Updated Wednesday, July 29, 2015 as of 12:51 AM ET

BofA FDIC Suit for $1.7 Billion in Investor Losses Revived

(Bloomberg) -- Bank of America Corp.’s lawsuit against the Federal Deposit Insurance Corp. against the Federal Deposit Insurance Corp. for $1.7 billion in client losses was revivedafter the agency said that a bank at the center of the Taylor Bean scandal may have have enough assets to pay the claims.

U.S. District Judge Barbara Rothstein yesterday vacated her August 26 order dismissing Bank of America’s claim against the FDIC, which it made as trustee for Ocala Funding LLC, a mortgage financing vehicle Taylor Bean controlled.

The case stems from a mortgage-fraud scheme at failed lender Taylor Bean & Whitaker Mortgage Corp. From 2002 through August 2009, Lee Farkas, while he was chairman of Taylor Bean, sold more than $1.5 billion in fake mortgage loans to Colonial Bank with the collusion of its employees and diverted more than $1.5 billion from Ocala Funding.

Rothstein’s ruling followed the FDIC’s notice, published in the June 10 Federal Register, withdrawing its finding that there aren’t enough assets in the receivership of Colonial Bank, of Montgomery, Alabama, to make payments to general unsecured creditors. Colonial Bank’s purchase of fake mortgages from Ocala Funding led to its collapse.

“The receivership’s theoretically possible recoveries have been revised upwards as a result of changed circumstances and could possibly exceed the previously calculated $1.698 billion deficit, which in turn could possibly result in payment on non- deposit claims under the most favorable circumstances,” the FDIC said in the notice.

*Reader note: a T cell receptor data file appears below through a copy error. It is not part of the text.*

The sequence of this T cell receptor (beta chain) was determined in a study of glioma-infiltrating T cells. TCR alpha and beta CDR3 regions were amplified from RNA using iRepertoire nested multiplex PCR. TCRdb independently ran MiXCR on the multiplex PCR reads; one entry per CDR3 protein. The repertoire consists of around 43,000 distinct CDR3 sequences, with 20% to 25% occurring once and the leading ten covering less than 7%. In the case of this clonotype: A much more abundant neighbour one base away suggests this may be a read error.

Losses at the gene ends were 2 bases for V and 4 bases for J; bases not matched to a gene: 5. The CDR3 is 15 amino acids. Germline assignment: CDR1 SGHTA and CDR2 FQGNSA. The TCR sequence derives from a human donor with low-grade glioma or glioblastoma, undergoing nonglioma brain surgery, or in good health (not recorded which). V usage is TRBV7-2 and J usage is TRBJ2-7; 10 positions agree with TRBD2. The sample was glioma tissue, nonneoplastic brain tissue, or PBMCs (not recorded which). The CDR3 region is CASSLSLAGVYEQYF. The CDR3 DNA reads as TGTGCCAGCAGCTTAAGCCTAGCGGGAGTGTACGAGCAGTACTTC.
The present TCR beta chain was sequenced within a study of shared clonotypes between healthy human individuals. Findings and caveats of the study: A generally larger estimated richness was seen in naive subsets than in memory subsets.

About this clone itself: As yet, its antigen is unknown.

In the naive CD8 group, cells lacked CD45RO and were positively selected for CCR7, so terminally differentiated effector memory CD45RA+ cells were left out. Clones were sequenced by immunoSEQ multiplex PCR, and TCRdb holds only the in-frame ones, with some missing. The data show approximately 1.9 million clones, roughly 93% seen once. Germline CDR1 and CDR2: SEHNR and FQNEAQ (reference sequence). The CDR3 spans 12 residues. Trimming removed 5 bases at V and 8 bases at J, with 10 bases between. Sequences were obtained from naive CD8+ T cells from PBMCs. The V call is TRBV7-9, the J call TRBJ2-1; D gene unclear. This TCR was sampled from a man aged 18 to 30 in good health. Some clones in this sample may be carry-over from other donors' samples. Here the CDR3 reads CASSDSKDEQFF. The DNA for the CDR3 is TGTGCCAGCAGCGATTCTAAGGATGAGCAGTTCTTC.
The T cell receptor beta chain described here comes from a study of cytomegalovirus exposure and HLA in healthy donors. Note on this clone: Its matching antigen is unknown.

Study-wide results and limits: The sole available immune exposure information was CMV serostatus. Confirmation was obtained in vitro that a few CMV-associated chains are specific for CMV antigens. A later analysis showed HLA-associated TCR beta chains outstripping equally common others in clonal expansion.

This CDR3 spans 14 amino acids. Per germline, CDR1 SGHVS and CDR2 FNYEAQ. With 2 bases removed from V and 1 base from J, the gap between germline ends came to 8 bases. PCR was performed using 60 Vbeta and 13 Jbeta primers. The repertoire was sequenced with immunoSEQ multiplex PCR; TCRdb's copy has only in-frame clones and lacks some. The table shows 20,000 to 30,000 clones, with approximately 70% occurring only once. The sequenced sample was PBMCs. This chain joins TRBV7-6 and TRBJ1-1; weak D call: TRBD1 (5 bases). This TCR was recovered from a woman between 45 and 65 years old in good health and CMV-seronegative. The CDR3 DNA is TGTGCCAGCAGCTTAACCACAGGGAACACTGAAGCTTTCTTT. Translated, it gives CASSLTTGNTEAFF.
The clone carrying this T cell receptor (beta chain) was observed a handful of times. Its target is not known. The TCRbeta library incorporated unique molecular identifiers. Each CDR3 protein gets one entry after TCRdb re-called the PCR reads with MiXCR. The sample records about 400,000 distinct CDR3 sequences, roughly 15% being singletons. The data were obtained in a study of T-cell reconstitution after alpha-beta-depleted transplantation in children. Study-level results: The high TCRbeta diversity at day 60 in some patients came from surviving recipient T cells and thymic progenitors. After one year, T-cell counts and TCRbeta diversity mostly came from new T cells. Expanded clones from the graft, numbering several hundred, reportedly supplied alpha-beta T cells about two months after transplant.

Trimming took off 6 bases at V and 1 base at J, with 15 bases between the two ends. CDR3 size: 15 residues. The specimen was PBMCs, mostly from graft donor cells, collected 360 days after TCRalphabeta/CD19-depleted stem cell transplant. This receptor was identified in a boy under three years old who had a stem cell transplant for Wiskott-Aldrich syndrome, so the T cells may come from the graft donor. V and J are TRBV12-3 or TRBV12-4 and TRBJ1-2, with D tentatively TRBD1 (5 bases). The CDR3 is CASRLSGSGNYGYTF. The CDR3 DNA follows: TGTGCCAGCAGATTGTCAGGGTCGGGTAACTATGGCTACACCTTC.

The notice offered no indication of the amount of potential payments.

“Although highly unlikely, it is theoretically possible that non-deposit claims made upon the Colonial receivership could be paid,” Andrew Gray, an FDIC spokesman, said in an e- mailed statement.

Bill Halldin, a spokesman for Charlotte, North Carolina- based Bank of America, declined to comment on Rothstein’s ruling.

Get access to this article and thousands more...

All On Wall Street articles are archived after 7 days. REGISTER NOW for unlimited access to all recently archived articles, as well as thousands of searchable stories. Registered Members also gain access to exclusive industry white paper downloads, web seminars, blog discussions, the iPad App, CE Exams, and conference discounts. Qualified members may also choose to receive our free monthly magazine and any of our daily or weekly e-newsletters covering the latest breaking news, opinions from industry leaders, developing trends and growth strategies.

Already Registered?

Comments (0)

Be the first to comment on this post using the section below.

Add Your Comments:
Not Registered?
You must be registered to post a comment. Click here to register.
Already registered? Log in here
Please note you must now log in with your email address and password.

Already a subscriber? Log in here